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Portraits of Clericalism

Many people have claimed that “clericalism” was in large part responsible for the Church’s sexual scandals. Perhaps. But it’s not clear that all the people who make this claim mean the same thing.  For some, “clericalism” is whenever a priest tells you what the Church teaches on an unpopular moral issue – say, for example, when a priest says, “If you’re using contraceptives, that’s not right.” Or, “You should go to confession more often.”

This is what a priest is supposed to do.  So what is clericalism?  Perhaps a few examples are in order.  Let’s call them “portraits of clericalism.”

A friend reports that when he was a novice in a religious order, he could walk into any parish in the city and teach religious education classes. After he left the order, every Director of Religious Education to whom he applied insisted that he first attend their several-week-long training session for prospective teachers. Schools required him to have state licensing.  The “perks” that came with being a cleric had disappeared, and he was now “just” a layman. He realized, with some consternation, that they hadn’t wanted him; they wanted someone in a religious habit.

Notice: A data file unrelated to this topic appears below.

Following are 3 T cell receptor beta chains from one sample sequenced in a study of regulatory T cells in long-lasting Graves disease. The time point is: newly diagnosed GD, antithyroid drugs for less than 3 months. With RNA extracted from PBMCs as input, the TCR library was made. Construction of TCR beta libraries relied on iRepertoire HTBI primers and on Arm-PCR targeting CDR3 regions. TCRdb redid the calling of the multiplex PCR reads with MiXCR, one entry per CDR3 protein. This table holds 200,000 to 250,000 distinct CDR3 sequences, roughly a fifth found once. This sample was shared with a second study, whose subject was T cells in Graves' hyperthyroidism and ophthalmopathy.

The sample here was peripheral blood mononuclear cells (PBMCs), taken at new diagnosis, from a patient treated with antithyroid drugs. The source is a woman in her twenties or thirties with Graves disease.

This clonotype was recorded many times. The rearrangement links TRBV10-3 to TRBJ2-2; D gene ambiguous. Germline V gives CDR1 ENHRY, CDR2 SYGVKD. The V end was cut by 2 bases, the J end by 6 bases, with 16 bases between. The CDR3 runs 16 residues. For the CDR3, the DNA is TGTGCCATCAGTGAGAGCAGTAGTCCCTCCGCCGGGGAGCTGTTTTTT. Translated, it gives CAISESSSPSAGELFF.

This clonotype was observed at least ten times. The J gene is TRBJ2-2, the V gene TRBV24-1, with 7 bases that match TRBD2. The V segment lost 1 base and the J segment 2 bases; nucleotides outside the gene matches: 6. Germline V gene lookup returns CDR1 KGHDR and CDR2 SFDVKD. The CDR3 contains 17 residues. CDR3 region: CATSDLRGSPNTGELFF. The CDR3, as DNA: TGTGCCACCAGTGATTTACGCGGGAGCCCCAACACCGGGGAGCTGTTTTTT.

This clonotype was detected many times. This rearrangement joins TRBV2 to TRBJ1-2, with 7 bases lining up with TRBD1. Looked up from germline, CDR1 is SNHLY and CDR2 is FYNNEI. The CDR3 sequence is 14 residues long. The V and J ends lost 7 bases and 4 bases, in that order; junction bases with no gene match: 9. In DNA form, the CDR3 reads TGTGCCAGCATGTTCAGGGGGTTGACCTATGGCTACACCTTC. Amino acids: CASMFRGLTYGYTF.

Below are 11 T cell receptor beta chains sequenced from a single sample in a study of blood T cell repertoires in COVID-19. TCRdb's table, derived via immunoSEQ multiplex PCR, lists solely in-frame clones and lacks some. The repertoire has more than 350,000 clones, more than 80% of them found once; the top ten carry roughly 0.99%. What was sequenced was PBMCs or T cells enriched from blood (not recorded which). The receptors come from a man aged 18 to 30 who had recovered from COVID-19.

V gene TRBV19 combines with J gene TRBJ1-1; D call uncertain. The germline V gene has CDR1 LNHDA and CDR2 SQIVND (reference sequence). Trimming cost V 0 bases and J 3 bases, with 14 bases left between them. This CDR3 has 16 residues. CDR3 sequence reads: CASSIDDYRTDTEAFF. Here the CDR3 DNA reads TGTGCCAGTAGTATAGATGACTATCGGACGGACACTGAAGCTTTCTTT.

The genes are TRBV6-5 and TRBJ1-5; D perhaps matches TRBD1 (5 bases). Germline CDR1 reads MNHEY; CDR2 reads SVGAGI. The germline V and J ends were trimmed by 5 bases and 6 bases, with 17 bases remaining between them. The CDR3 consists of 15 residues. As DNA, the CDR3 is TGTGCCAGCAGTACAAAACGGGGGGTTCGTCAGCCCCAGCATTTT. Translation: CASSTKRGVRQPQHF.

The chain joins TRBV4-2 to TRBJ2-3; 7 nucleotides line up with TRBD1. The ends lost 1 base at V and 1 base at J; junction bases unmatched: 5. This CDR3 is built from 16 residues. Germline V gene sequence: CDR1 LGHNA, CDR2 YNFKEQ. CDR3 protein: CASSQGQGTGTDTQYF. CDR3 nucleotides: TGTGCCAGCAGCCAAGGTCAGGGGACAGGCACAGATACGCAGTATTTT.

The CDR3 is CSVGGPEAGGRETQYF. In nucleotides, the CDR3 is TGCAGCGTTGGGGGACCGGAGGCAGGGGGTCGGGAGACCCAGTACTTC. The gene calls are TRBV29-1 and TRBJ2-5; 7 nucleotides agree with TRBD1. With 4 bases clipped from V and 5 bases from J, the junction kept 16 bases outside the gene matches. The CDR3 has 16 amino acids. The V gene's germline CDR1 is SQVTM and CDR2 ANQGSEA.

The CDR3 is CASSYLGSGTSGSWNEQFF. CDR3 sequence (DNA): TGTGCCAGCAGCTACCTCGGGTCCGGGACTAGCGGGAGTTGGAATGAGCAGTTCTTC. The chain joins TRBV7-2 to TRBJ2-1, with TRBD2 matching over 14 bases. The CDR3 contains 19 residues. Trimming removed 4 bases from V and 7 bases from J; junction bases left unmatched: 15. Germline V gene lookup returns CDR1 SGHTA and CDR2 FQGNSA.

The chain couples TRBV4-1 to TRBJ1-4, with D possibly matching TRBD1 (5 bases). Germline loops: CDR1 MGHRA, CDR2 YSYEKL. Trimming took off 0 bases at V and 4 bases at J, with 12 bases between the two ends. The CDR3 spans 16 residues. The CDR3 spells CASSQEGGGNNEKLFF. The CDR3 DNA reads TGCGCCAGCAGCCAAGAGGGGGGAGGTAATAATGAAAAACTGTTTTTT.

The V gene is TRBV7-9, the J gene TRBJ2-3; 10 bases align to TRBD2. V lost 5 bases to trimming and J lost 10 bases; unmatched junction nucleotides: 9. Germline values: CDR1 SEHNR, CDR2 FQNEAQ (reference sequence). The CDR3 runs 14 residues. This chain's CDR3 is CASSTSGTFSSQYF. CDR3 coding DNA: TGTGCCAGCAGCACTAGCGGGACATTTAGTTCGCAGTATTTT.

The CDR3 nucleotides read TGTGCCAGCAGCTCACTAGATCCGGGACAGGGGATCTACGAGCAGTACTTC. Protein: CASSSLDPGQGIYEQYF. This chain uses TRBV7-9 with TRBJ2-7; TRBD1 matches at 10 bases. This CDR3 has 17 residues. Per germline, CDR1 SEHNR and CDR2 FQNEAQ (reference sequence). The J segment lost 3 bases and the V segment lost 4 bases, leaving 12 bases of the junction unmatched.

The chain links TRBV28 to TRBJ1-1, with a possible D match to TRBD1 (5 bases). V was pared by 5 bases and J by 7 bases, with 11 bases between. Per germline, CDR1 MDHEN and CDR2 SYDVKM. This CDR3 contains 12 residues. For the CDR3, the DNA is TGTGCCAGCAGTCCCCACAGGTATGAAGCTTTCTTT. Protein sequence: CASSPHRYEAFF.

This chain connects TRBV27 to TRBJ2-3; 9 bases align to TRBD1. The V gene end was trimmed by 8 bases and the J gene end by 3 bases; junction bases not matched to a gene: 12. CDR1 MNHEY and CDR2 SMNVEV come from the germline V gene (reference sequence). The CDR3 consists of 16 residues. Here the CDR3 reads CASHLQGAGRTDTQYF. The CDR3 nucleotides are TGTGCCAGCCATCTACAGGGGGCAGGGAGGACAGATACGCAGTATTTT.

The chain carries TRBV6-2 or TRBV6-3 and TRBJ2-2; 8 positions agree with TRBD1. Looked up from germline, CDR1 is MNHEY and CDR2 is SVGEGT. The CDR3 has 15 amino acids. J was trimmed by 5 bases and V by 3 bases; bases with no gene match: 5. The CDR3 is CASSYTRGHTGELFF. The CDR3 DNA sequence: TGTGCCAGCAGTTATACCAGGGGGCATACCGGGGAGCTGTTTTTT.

A friend struggling to make ends meet and study in Rome reports how the seminarians at the North American College would brag about their travels to various places throughout Europe.  They always had a place to stay and no trouble getting money to come and go. Usually, their meals and laundry were all taken care of, and they never had to go shopping, except for snacks and espresso.  Life is much easier when your daily necessities are supplied.

Lay professors in Catholic college and universities, especially those founded by religious orders, are often in an odd situation.  Some lay professors at Catholic institutions hate the Catholic Church and so oppose hiring any members of the founding religious order. But the more orthodox members of the faculty generally favor greater participation by qualified members of the founding religious order.